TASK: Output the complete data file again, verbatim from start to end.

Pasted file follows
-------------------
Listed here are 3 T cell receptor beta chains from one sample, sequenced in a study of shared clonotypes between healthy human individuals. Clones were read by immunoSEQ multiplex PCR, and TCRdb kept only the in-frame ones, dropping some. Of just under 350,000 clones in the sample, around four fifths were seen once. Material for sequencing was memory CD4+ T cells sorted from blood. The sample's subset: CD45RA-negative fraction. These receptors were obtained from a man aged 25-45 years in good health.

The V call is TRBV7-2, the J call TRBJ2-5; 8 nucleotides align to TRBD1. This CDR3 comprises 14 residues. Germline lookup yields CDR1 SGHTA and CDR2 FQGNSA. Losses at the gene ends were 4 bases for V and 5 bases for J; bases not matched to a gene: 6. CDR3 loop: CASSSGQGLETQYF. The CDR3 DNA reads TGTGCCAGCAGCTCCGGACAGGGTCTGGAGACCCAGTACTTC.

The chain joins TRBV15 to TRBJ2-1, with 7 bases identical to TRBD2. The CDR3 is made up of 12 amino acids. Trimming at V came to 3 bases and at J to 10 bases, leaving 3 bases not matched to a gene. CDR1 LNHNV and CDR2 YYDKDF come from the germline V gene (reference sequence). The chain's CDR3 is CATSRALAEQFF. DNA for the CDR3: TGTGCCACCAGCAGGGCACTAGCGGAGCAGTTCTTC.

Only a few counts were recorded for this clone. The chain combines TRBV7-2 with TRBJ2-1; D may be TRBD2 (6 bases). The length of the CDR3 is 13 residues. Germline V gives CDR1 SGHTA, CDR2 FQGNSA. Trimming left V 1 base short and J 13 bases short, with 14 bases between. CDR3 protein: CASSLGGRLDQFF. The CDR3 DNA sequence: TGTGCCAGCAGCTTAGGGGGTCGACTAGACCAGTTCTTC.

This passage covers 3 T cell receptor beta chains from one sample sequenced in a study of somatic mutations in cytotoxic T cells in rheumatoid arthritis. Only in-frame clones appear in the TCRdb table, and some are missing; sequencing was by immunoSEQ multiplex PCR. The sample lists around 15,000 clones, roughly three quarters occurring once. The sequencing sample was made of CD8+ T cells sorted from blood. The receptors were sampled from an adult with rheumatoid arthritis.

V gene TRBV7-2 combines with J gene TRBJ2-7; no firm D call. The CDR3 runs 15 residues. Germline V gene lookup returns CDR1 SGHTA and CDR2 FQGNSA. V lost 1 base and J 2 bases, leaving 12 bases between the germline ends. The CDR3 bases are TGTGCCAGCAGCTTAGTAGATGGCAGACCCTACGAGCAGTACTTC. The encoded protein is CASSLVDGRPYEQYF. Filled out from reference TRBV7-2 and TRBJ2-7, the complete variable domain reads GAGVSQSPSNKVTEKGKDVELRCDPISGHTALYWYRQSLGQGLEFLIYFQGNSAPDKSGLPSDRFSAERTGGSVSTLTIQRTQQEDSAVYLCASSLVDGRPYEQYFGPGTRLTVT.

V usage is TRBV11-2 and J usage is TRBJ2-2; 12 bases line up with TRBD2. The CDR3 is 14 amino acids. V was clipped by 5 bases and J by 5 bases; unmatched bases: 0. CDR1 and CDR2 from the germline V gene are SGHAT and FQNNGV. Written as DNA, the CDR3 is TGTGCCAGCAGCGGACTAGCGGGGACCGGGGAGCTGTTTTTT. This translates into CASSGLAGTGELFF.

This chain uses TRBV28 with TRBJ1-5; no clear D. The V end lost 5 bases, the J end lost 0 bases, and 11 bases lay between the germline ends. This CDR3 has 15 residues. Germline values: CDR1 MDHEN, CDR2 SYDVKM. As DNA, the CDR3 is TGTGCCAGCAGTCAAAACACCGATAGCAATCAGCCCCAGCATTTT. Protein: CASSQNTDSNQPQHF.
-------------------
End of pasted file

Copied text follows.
Listed here are 3 T cell receptor beta chains from one sample, sequenced in a study of shared clonotypes between healthy human individuals. Clones were read by immunoSEQ multiplex PCR, and TCRdb kept only the in-frame ones, dropping some. Of just under 350,000 clones in the sample, around four fifths were seen once. Material for sequencing was memory CD4+ T cells sorted from blood. The sample's subset: CD45RA-negative fraction. These receptors were obtained from a man aged 25-45 years in good health.

The V call is TRBV7-2, the J call TRBJ2-5; 8 nucleotides align to TRBD1. This CDR3 comprises 14 residues. Germline lookup yields CDR1 SGHTA and CDR2 FQGNSA. Losses at the gene ends were 4 bases for V and 5 bases for J; bases not matched to a gene: 6. CDR3 loop: CASSSGQGLETQYF. The CDR3 DNA reads TGTGCCAGCAGCTCCGGACAGGGTCTGGAGACCCAGTACTTC.

The chain joins TRBV15 to TRBJ2-1, with 7 bases identical to TRBD2. The CDR3 is made up of 12 amino acids. Trimming at V came to 3 bases and at J to 10 bases, leaving 3 bases not matched to a gene. CDR1 LNHNV and CDR2 YYDKDF come from the germline V gene (reference sequence). The chain's CDR3 is CATSRALAEQFF. DNA for the CDR3: TGTGCCACCAGCAGGGCACTAGCGGAGCAGTTCTTC.

Only a few counts were recorded for this clone. The chain combines TRBV7-2 with TRBJ2-1; D may be TRBD2 (6 bases). The length of the CDR3 is 13 residues. Germline V gives CDR1 SGHTA, CDR2 FQGNSA. Trimming left V 1 base short and J 13 bases short, with 14 bases between. CDR3 protein: CASSLGGRLDQFF. The CDR3 DNA sequence: TGTGCCAGCAGCTTAGGGGGTCGACTAGACCAGTTCTTC.

This passage covers 3 T cell receptor beta chains from one sample sequenced in a study of somatic mutations in cytotoxic T cells in rheumatoid arthritis. Only in-frame clones appear in the TCRdb table, and some are missing; sequencing was by immunoSEQ multiplex PCR. The sample lists around 15,000 clones, roughly three quarters occurring once. The sequencing sample was made of CD8+ T cells sorted from blood. The receptors were sampled from an adult with rheumatoid arthritis.

V gene TRBV7-2 combines with J gene TRBJ2-7; no firm D call. The CDR3 runs 15 residues. Germline V gene lookup returns CDR1 SGHTA and CDR2 FQGNSA. V lost 1 base and J 2 bases, leaving 12 bases between the germline ends. The CDR3 bases are TGTGCCAGCAGCTTAGTAGATGGCAGACCCTACGAGCAGTACTTC. The encoded protein is CASSLVDGRPYEQYF. Filled out from reference TRBV7-2 and TRBJ2-7, the complete variable domain reads GAGVSQSPSNKVTEKGKDVELRCDPISGHTALYWYRQSLGQGLEFLIYFQGNSAPDKSGLPSDRFSAERTGGSVSTLTIQRTQQEDSAVYLCASSLVDGRPYEQYFGPGTRLTVT.

V usage is TRBV11-2 and J usage is TRBJ2-2; 12 bases line up with TRBD2. The CDR3 is 14 amino acids. V was clipped by 5 bases and J by 5 bases; unmatched bases: 0. CDR1 and CDR2 from the germline V gene are SGHAT and FQNNGV. Written as DNA, the CDR3 is TGTGCCAGCAGCGGACTAGCGGGGACCGGGGAGCTGTTTTTT. This translates into CASSGLAGTGELFF.

This chain uses TRBV28 with TRBJ1-5; no clear D. The V end lost 5 bases, the J end lost 0 bases, and 11 bases lay between the germline ends. This CDR3 has 15 residues. Germline values: CDR1 MDHEN, CDR2 SYDVKM. As DNA, the CDR3 is TGTGCCAGCAGTCAAAACACCGATAGCAATCAGCCCCAGCATTTT. Protein: CASSQNTDSNQPQHF.